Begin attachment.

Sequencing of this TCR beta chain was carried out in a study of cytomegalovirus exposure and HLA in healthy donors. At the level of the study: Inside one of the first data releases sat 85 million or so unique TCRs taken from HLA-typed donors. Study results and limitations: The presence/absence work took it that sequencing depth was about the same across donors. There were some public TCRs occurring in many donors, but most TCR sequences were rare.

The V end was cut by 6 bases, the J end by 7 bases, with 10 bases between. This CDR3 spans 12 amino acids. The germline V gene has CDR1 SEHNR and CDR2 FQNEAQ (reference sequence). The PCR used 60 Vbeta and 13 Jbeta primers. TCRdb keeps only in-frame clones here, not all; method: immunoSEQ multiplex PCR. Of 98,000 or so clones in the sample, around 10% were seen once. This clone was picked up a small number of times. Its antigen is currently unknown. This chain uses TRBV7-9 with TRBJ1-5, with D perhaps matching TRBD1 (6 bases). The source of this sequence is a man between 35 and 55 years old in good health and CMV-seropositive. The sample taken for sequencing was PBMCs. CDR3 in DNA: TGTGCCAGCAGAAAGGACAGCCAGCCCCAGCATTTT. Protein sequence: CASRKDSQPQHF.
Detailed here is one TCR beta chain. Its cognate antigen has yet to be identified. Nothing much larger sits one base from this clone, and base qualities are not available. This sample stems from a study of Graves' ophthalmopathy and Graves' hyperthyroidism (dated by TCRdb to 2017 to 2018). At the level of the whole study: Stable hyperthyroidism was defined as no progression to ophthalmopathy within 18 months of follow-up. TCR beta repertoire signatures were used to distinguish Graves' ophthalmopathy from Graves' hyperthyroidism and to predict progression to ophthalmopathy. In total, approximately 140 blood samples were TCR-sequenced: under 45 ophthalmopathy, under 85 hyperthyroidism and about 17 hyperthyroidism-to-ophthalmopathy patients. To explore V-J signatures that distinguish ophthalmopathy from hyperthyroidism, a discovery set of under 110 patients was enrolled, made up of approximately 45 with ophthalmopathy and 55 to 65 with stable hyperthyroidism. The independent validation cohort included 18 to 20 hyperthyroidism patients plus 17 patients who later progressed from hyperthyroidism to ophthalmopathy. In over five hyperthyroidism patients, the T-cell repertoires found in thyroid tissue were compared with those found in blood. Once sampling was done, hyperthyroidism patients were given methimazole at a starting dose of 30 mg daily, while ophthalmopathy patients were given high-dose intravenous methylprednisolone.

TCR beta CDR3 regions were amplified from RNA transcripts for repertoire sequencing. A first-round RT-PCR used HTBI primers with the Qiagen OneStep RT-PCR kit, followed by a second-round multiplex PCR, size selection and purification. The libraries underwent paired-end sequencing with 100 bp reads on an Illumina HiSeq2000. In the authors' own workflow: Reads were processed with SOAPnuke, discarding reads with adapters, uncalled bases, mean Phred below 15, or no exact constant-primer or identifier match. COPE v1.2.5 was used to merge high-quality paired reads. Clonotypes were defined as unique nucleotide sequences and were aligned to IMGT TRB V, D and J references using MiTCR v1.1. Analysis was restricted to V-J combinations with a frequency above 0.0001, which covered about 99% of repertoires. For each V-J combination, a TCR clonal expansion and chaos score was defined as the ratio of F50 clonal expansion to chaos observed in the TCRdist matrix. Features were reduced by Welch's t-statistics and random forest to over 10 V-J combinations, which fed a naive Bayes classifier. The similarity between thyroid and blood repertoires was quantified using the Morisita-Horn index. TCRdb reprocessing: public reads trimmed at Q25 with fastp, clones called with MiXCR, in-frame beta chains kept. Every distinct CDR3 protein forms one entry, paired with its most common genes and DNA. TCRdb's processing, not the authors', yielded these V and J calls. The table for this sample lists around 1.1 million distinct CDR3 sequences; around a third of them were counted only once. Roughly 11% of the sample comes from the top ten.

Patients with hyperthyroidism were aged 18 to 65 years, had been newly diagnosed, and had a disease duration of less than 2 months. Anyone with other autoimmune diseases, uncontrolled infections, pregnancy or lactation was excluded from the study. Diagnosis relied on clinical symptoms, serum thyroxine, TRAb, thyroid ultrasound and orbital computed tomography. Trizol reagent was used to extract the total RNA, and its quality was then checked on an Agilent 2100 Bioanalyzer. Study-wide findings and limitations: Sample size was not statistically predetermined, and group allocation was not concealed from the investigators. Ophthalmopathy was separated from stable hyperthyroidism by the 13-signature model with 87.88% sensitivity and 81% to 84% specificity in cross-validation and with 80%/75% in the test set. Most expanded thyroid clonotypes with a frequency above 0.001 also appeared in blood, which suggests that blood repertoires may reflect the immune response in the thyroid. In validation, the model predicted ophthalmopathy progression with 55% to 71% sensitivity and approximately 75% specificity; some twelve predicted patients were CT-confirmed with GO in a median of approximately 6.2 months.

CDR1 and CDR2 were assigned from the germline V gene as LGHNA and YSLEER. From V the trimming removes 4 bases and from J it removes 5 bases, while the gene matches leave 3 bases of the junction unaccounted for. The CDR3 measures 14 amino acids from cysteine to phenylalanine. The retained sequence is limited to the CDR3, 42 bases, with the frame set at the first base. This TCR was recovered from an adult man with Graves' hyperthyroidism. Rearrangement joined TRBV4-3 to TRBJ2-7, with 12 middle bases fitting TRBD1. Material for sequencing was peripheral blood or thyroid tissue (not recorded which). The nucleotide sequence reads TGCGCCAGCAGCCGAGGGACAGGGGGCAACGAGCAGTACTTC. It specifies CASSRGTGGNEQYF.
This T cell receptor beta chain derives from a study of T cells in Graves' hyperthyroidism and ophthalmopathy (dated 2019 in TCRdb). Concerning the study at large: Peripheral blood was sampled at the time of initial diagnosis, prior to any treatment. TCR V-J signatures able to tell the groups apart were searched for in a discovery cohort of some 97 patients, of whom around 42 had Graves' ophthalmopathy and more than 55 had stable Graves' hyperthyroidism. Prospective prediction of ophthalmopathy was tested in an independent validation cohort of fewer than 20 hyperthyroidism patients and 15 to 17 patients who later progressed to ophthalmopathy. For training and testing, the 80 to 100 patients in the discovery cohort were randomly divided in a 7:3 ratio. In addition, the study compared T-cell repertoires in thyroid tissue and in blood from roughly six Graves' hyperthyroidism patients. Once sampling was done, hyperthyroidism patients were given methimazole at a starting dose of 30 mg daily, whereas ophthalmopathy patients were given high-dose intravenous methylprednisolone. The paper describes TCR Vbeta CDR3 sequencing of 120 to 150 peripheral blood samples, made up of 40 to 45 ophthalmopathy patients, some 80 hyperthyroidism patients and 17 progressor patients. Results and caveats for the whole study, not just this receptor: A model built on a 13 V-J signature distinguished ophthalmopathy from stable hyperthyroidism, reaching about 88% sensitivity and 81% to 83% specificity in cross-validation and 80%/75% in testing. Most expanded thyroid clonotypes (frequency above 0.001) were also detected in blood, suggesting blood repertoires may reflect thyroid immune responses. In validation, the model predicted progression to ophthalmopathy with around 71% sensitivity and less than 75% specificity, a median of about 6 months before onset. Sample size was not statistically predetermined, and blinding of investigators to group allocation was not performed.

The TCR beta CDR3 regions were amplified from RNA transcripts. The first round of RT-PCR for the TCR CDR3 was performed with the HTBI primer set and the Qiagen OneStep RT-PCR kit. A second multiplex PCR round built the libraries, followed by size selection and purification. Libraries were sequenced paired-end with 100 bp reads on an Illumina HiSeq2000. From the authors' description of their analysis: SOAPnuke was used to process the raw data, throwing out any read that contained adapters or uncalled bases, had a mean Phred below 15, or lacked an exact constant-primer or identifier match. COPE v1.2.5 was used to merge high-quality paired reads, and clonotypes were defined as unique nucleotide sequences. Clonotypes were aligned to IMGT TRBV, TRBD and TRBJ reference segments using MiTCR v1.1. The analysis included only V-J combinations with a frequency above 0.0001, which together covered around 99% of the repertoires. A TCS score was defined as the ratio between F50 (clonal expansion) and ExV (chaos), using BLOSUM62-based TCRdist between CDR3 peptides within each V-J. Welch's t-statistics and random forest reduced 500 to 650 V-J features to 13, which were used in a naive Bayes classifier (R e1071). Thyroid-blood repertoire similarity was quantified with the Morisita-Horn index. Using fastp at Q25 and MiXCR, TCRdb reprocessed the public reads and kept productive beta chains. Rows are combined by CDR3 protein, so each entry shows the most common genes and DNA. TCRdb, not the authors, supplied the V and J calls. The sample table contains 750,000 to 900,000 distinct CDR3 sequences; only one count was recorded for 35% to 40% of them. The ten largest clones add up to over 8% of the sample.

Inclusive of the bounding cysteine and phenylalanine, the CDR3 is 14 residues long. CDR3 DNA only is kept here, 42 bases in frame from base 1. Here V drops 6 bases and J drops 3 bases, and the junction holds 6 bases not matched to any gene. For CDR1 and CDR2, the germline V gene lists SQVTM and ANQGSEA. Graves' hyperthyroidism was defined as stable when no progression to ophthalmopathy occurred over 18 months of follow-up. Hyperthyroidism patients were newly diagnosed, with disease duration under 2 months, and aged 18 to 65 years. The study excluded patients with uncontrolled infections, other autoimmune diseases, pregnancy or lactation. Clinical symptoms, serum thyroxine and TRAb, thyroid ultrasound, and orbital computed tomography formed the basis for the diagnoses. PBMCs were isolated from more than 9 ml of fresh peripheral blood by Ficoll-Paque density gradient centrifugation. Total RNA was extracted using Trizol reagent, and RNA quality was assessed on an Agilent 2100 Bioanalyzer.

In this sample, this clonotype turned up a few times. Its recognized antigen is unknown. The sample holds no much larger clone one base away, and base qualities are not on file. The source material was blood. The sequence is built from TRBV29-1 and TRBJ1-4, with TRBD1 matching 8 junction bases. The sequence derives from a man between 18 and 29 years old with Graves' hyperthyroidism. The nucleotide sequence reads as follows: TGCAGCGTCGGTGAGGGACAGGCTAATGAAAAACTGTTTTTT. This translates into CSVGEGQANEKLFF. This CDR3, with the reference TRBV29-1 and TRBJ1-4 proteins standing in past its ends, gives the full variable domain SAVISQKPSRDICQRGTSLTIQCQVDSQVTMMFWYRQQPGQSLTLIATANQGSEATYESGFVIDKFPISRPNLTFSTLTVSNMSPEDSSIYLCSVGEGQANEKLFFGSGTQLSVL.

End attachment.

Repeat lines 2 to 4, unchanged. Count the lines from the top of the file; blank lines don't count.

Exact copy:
The V end was cut by 6 bases, the J end by 7 bases, with 10 bases between. This CDR3 spans 12 amino acids. The germline V gene has CDR1 SEHNR and CDR2 FQNEAQ (reference sequence). The PCR used 60 Vbeta and 13 Jbeta primers. TCRdb keeps only in-frame clones here, not all; method: immunoSEQ multiplex PCR. Of 98,000 or so clones in the sample, around 10% were seen once. This clone was picked up a small number of times. Its antigen is currently unknown. This chain uses TRBV7-9 with TRBJ1-5, with D perhaps matching TRBD1 (6 bases). The source of this sequence is a man between 35 and 55 years old in good health and CMV-seropositive. The sample taken for sequencing was PBMCs. CDR3 in DNA: TGTGCCAGCAGAAAGGACAGCCAGCCCCAGCATTTT. Protein sequence: CASRKDSQPQHF.
Detailed here is one TCR beta chain. Its cognate antigen has yet to be identified. Nothing much larger sits one base from this clone, and base qualities are not available. This sample stems from a study of Graves' ophthalmopathy and Graves' hyperthyroidism (dated by TCRdb to 2017 to 2018). At the level of the whole study: Stable hyperthyroidism was defined as no progression to ophthalmopathy within 18 months of follow-up. TCR beta repertoire signatures were used to distinguish Graves' ophthalmopathy from Graves' hyperthyroidism and to predict progression to ophthalmopathy. In total, approximately 140 blood samples were TCR-sequenced: under 45 ophthalmopathy, under 85 hyperthyroidism and about 17 hyperthyroidism-to-ophthalmopathy patients. To explore V-J signatures that distinguish ophthalmopathy from hyperthyroidism, a discovery set of under 110 patients was enrolled, made up of approximately 45 with ophthalmopathy and 55 to 65 with stable hyperthyroidism. The independent validation cohort included 18 to 20 hyperthyroidism patients plus 17 patients who later progressed from hyperthyroidism to ophthalmopathy. In over five hyperthyroidism patients, the T-cell repertoires found in thyroid tissue were compared with those found in blood. Once sampling was done, hyperthyroidism patients were given methimazole at a starting dose of 30 mg daily, while ophthalmopathy patients were given high-dose intravenous methylprednisolone.

TCR beta CDR3 regions were amplified from RNA transcripts for repertoire sequencing. A first-round RT-PCR used HTBI primers with the Qiagen OneStep RT-PCR kit, followed by a second-round multiplex PCR, size selection and purification. The libraries underwent paired-end sequencing with 100 bp reads on an Illumina HiSeq2000. In the authors' own workflow: Reads were processed with SOAPnuke, discarding reads with adapters, uncalled bases, mean Phred below 15, or no exact constant-primer or identifier match. COPE v1.2.5 was used to merge high-quality paired reads. Clonotypes were defined as unique nucleotide sequences and were aligned to IMGT TRB V, D and J references using MiTCR v1.1. Analysis was restricted to V-J combinations with a frequency above 0.0001, which covered about 99% of repertoires. For each V-J combination, a TCR clonal expansion and chaos score was defined as the ratio of F50 clonal expansion to chaos observed in the TCRdist matrix. Features were reduced by Welch's t-statistics and random forest to over 10 V-J combinations, which fed a naive Bayes classifier. The similarity between thyroid and blood repertoires was quantified using the Morisita-Horn index. TCRdb reprocessing: public reads trimmed at Q25 with fastp, clones called with MiXCR, in-frame beta chains kept. Every distinct CDR3 protein forms one entry, paired with its most common genes and DNA. TCRdb's processing, not the authors', yielded these V and J calls. The table for this sample lists around 1.1 million distinct CDR3 sequences; around a third of them were counted only once. Roughly 11% of the sample comes from the top ten.